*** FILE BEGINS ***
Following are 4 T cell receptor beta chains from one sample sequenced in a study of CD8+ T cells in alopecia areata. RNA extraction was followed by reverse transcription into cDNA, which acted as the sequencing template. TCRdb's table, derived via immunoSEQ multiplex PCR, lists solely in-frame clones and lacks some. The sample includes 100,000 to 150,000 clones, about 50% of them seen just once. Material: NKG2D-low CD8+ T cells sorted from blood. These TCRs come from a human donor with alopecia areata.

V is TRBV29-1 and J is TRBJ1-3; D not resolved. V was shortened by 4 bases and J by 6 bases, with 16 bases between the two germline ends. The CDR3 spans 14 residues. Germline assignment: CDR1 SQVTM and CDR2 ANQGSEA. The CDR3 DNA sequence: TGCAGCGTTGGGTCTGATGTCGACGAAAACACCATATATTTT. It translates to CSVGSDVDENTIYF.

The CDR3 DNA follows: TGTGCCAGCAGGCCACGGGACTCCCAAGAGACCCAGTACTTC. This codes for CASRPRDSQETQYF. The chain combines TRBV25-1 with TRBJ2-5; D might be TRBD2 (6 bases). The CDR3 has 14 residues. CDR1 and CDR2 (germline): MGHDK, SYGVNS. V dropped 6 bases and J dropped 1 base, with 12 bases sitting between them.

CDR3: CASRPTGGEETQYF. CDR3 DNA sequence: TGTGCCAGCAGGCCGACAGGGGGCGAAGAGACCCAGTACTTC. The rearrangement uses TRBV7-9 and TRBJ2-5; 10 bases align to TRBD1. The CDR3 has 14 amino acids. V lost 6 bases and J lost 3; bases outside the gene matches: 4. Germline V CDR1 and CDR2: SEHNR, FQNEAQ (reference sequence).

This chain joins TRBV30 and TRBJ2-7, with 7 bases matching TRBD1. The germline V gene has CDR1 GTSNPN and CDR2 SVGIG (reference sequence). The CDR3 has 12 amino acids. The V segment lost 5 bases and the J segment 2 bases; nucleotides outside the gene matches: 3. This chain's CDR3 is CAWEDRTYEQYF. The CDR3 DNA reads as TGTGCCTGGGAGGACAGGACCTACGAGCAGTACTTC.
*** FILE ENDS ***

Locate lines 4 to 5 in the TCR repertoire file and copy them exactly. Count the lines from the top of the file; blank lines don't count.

CDR3: CASRPTGGEETQYF. CDR3 DNA sequence: TGTGCCAGCAGGCCGACAGGGGGCGAAGAGACCCAGTACTTC. The rearrangement uses TRBV7-9 and TRBJ2-5; 10 bases align to TRBD1. The CDR3 has 14 amino acids. V lost 6 bases and J lost 3; bases outside the gene matches: 4. Germline V CDR1 and CDR2: SEHNR, FQNEAQ (reference sequence).

This chain joins TRBV30 and TRBJ2-7, with 7 bases matching TRBD1. The germline V gene has CDR1 GTSNPN and CDR2 SVGIG (reference sequence). The CDR3 has 12 amino acids. The V segment lost 5 bases and the J segment 2 bases; nucleotides outside the gene matches: 3. This chain's CDR3 is CAWEDRTYEQYF. The CDR3 DNA reads as TGTGCCTGGGAGGACAGGACCTACGAGCAGTACTTC.